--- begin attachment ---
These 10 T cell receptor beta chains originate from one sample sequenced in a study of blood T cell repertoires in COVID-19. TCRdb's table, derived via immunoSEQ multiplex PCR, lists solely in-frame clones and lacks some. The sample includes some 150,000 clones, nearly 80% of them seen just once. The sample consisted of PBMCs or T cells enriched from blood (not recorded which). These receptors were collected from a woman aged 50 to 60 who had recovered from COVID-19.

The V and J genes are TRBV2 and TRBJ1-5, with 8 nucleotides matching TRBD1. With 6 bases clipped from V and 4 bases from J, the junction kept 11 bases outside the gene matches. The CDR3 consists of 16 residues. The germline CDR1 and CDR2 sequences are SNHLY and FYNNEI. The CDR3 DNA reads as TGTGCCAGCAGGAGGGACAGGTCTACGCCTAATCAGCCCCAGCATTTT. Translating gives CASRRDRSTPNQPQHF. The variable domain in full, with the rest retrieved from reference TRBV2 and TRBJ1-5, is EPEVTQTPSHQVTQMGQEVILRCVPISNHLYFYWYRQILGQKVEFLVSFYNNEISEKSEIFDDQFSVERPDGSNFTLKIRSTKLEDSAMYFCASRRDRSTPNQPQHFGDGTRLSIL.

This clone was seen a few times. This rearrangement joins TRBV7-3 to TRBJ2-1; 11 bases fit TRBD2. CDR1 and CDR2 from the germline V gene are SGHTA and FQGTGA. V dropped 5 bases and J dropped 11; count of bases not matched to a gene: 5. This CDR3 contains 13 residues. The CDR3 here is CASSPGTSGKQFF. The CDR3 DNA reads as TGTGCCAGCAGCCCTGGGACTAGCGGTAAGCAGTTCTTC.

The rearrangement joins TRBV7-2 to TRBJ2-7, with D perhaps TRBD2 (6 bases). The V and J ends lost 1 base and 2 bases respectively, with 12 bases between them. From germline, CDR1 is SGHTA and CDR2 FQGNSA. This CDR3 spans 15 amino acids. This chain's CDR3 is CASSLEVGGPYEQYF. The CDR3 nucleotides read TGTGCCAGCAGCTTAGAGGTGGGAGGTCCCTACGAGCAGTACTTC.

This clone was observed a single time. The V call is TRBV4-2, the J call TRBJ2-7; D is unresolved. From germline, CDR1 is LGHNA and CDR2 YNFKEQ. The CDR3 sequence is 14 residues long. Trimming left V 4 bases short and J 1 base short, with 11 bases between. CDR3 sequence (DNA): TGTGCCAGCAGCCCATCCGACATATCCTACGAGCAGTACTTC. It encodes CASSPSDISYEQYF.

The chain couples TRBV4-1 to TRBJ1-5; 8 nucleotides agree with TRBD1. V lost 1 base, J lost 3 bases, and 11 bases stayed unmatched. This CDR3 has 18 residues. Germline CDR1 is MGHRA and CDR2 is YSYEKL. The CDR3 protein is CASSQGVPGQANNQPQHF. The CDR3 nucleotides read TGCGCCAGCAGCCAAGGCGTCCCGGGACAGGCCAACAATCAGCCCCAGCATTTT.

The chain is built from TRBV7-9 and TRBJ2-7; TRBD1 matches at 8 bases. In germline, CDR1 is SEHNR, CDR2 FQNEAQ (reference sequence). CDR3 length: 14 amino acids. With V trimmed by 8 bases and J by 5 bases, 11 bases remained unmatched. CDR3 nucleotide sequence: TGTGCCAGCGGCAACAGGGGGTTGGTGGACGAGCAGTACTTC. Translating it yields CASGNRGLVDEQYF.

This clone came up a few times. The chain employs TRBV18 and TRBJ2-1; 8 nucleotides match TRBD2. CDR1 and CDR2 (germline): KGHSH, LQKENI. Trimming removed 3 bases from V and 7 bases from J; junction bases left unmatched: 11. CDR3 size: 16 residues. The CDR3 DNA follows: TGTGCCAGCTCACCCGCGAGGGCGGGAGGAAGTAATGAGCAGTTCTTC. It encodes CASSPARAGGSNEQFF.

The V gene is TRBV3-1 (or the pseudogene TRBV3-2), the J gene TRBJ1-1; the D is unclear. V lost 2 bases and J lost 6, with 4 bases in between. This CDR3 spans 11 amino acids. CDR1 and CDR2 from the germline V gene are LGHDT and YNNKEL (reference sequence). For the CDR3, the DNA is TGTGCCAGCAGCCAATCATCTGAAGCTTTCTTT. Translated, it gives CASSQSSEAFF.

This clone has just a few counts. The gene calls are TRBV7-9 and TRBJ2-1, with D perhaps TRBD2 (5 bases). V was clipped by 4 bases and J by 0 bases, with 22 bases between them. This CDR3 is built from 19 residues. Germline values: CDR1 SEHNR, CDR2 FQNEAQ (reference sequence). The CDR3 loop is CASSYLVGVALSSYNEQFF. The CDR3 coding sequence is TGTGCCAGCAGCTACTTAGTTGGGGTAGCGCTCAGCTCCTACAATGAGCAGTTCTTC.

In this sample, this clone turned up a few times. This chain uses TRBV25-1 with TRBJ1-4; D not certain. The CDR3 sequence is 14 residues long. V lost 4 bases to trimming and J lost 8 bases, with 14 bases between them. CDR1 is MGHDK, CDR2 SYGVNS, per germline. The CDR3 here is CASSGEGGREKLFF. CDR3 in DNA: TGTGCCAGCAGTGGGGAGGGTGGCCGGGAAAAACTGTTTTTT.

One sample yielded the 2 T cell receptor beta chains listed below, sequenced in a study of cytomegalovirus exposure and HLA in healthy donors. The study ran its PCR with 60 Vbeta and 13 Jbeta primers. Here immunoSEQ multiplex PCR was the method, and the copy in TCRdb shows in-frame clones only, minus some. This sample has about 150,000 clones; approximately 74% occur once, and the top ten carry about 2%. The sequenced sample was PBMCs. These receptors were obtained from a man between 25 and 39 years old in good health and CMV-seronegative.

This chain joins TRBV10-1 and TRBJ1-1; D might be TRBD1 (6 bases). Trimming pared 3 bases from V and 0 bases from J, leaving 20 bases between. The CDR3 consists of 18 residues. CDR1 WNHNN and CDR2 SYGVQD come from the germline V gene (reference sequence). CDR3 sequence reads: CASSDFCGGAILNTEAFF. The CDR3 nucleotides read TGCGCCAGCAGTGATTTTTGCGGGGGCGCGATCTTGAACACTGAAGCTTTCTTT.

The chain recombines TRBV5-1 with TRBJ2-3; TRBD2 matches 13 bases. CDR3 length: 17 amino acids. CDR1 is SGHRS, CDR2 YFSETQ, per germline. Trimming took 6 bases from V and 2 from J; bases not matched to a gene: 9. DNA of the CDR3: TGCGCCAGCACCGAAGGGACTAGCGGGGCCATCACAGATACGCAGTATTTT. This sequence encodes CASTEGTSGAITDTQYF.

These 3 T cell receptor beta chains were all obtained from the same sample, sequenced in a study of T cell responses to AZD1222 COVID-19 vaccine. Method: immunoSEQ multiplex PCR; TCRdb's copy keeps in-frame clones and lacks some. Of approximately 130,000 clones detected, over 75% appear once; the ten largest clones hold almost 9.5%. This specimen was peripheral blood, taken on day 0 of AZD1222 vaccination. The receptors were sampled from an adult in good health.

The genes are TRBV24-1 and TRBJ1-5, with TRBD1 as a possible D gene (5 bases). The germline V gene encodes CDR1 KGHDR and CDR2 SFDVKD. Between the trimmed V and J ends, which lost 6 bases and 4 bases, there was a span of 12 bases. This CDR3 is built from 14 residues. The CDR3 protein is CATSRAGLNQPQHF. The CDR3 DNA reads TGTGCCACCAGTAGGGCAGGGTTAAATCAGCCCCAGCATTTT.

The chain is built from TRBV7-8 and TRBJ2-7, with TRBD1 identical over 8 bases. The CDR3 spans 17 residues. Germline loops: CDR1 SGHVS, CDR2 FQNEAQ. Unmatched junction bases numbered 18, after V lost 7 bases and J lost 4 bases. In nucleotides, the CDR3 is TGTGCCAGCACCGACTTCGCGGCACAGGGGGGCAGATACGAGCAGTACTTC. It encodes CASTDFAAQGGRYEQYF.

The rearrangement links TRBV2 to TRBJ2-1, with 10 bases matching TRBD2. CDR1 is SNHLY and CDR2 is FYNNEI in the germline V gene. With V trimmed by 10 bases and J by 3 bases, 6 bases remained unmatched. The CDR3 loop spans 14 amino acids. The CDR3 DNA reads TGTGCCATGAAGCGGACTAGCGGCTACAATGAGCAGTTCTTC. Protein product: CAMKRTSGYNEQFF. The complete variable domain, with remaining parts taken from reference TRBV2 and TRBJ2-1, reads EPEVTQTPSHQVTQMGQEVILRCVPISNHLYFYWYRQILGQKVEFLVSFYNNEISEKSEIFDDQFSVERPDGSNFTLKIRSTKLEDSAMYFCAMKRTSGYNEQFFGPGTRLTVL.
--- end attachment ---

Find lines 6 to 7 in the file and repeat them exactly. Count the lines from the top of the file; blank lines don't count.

The chain couples TRBV4-1 to TRBJ1-5; 8 nucleotides agree with TRBD1. V lost 1 base, J lost 3 bases, and 11 bases stayed unmatched. This CDR3 has 18 residues. Germline CDR1 is MGHRA and CDR2 is YSYEKL. The CDR3 protein is CASSQGVPGQANNQPQHF. The CDR3 nucleotides read TGCGCCAGCAGCCAAGGCGTCCCGGGACAGGCCAACAATCAGCCCCAGCATTTT.

The chain is built from TRBV7-9 and TRBJ2-7; TRBD1 matches at 8 bases. In germline, CDR1 is SEHNR, CDR2 FQNEAQ (reference sequence). CDR3 length: 14 amino acids. With V trimmed by 8 bases and J by 5 bases, 11 bases remained unmatched. CDR3 nucleotide sequence: TGTGCCAGCGGCAACAGGGGGTTGGTGGACGAGCAGTACTTC. Translating it yields CASGNRGLVDEQYF.